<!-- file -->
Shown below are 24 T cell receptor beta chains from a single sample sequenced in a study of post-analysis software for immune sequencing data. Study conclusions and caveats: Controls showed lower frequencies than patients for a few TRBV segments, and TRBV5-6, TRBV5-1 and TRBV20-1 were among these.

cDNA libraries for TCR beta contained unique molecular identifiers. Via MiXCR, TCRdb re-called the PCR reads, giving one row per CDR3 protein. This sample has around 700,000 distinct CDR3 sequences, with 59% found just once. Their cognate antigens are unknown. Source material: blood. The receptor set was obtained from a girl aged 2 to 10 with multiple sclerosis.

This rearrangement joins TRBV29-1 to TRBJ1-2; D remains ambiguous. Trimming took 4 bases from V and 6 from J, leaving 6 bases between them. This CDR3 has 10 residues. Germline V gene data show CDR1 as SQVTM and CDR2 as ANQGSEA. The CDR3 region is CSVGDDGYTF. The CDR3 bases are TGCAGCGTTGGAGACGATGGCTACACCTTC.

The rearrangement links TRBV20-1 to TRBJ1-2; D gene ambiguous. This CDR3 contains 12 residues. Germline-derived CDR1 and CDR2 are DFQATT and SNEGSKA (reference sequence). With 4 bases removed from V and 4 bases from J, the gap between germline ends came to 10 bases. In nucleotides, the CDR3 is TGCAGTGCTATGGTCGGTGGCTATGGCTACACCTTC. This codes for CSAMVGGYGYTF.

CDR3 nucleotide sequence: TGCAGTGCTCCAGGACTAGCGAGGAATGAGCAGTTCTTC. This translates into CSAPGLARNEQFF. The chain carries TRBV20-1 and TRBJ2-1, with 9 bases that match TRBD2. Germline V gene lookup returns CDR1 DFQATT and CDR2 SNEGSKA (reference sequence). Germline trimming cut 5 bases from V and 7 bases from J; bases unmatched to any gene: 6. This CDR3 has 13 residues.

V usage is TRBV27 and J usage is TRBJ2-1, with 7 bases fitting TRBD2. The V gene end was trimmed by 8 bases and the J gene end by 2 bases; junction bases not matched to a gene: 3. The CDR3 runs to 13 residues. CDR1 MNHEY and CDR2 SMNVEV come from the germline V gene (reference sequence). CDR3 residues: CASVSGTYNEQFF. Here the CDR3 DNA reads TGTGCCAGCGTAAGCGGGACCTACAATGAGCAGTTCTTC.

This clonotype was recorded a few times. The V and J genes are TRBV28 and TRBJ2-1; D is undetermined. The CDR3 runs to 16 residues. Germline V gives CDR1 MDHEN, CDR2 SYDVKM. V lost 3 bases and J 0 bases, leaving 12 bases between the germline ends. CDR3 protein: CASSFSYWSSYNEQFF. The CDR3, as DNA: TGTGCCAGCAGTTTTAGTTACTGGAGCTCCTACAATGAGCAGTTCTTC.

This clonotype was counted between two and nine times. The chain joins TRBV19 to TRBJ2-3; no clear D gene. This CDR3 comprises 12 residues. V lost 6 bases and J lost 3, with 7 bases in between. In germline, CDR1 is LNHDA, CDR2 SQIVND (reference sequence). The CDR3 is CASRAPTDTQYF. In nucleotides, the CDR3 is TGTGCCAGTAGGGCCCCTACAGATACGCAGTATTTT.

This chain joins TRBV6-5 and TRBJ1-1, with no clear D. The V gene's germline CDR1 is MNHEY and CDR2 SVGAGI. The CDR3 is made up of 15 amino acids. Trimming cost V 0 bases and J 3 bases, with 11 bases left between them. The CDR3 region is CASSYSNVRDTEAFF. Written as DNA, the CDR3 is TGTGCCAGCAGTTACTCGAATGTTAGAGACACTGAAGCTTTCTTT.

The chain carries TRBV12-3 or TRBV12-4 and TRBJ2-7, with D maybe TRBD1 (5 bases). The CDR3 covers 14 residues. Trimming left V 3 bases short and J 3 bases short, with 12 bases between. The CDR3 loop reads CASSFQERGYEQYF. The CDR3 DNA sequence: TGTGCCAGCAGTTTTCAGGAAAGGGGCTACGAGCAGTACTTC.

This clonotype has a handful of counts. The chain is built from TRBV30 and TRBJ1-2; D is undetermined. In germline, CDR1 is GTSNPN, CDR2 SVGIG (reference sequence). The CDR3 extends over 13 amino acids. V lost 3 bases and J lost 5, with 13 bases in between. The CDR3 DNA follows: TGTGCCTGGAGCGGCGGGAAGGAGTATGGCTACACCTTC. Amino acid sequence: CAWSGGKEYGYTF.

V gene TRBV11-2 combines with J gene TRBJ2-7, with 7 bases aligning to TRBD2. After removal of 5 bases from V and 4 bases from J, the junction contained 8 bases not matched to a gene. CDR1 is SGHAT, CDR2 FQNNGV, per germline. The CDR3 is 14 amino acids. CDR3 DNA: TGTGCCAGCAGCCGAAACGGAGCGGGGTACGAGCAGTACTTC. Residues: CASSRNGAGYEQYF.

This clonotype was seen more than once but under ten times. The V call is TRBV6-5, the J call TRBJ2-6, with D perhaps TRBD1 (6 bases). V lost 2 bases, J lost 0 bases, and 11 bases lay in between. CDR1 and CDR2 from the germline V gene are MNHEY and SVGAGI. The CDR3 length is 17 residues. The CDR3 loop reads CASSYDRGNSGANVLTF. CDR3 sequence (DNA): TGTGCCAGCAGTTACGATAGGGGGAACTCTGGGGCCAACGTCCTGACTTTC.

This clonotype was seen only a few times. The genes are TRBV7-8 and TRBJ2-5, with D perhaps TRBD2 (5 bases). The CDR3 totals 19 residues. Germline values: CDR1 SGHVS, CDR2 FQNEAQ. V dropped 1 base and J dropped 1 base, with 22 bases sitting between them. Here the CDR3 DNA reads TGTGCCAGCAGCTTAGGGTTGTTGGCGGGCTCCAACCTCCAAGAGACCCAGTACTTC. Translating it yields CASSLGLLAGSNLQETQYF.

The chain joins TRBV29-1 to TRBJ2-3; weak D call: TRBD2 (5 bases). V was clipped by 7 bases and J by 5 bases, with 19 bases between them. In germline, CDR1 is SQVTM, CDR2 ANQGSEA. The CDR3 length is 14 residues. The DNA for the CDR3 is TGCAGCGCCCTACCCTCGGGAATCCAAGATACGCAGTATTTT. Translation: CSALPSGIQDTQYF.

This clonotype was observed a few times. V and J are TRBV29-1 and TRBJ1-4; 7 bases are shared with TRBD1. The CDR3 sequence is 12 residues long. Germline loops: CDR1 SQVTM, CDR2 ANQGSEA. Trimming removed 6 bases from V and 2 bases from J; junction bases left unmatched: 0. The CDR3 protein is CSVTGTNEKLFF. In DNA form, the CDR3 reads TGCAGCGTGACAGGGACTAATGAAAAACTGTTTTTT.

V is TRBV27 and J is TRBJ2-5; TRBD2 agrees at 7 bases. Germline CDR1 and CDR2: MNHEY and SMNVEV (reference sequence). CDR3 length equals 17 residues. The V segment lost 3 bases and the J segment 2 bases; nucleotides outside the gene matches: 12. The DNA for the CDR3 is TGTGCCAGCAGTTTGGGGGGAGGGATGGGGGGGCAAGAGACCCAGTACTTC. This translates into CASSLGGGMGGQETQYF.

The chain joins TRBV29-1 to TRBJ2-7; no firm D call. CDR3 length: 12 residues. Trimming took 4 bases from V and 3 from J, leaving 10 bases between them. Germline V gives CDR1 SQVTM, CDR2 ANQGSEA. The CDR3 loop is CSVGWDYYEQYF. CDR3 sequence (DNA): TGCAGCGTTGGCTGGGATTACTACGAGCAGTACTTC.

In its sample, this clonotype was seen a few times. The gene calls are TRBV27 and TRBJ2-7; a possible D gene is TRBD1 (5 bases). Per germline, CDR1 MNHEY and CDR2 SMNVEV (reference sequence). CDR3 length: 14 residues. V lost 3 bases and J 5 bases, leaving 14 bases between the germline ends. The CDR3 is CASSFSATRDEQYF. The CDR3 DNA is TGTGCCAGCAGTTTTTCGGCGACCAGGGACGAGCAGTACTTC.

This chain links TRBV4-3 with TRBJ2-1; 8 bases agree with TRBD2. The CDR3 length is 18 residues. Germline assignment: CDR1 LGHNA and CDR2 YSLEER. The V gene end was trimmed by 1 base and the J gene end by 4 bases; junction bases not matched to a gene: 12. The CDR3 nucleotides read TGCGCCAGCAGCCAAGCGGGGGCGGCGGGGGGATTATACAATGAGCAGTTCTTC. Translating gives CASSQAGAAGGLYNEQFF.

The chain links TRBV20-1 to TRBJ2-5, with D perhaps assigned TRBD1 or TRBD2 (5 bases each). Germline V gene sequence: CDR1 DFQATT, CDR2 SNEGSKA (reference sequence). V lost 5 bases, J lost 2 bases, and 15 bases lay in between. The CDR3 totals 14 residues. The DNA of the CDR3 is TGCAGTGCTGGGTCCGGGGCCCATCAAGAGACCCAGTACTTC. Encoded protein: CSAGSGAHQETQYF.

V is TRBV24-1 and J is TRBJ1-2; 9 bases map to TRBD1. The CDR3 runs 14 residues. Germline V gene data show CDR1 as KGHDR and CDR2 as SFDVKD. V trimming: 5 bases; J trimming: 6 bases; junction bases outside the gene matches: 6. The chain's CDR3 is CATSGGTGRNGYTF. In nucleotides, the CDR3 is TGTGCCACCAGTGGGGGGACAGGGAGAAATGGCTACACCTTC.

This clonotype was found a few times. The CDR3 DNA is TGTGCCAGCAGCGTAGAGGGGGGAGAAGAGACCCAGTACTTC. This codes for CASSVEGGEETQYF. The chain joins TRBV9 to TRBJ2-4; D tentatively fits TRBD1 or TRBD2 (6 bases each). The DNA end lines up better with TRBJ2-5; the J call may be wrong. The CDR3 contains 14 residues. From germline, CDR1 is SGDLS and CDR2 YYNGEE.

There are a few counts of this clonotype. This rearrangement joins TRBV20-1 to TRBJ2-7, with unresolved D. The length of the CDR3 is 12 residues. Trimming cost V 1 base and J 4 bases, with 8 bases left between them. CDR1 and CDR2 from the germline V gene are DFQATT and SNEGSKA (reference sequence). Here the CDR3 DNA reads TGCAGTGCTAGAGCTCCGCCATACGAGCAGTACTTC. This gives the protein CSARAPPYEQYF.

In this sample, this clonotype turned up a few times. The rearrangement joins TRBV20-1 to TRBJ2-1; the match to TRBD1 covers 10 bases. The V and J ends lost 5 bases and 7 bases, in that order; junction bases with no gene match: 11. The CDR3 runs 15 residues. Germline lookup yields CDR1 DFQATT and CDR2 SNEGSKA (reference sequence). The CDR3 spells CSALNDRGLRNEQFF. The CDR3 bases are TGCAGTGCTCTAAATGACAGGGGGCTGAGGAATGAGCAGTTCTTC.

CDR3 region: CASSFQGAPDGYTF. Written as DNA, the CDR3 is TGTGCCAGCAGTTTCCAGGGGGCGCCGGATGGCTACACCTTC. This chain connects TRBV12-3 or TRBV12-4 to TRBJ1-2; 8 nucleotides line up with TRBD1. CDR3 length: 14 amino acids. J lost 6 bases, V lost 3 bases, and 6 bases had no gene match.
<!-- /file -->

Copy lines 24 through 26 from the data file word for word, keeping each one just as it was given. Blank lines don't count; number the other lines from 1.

There are a few counts of this clonotype. This rearrangement joins TRBV20-1 to TRBJ2-7, with unresolved D. The length of the CDR3 is 12 residues. Trimming cost V 1 base and J 4 bases, with 8 bases left between them. CDR1 and CDR2 from the germline V gene are DFQATT and SNEGSKA (reference sequence). Here the CDR3 DNA reads TGCAGTGCTAGAGCTCCGCCATACGAGCAGTACTTC. This gives the protein CSARAPPYEQYF.

In this sample, this clonotype turned up a few times. The rearrangement joins TRBV20-1 to TRBJ2-1; the match to TRBD1 covers 10 bases. The V and J ends lost 5 bases and 7 bases, in that order; junction bases with no gene match: 11. The CDR3 runs 15 residues. Germline lookup yields CDR1 DFQATT and CDR2 SNEGSKA (reference sequence). The CDR3 spells CSALNDRGLRNEQFF. The CDR3 bases are TGCAGTGCTCTAAATGACAGGGGGCTGAGGAATGAGCAGTTCTTC.

CDR3 region: CASSFQGAPDGYTF. Written as DNA, the CDR3 is TGTGCCAGCAGTTTCCAGGGGGCGCCGGATGGCTACACCTTC. This chain connects TRBV12-3 or TRBV12-4 to TRBJ1-2; 8 nucleotides line up with TRBD1. CDR3 length: 14 amino acids. J lost 6 bases, V lost 3 bases, and 6 bases had no gene match.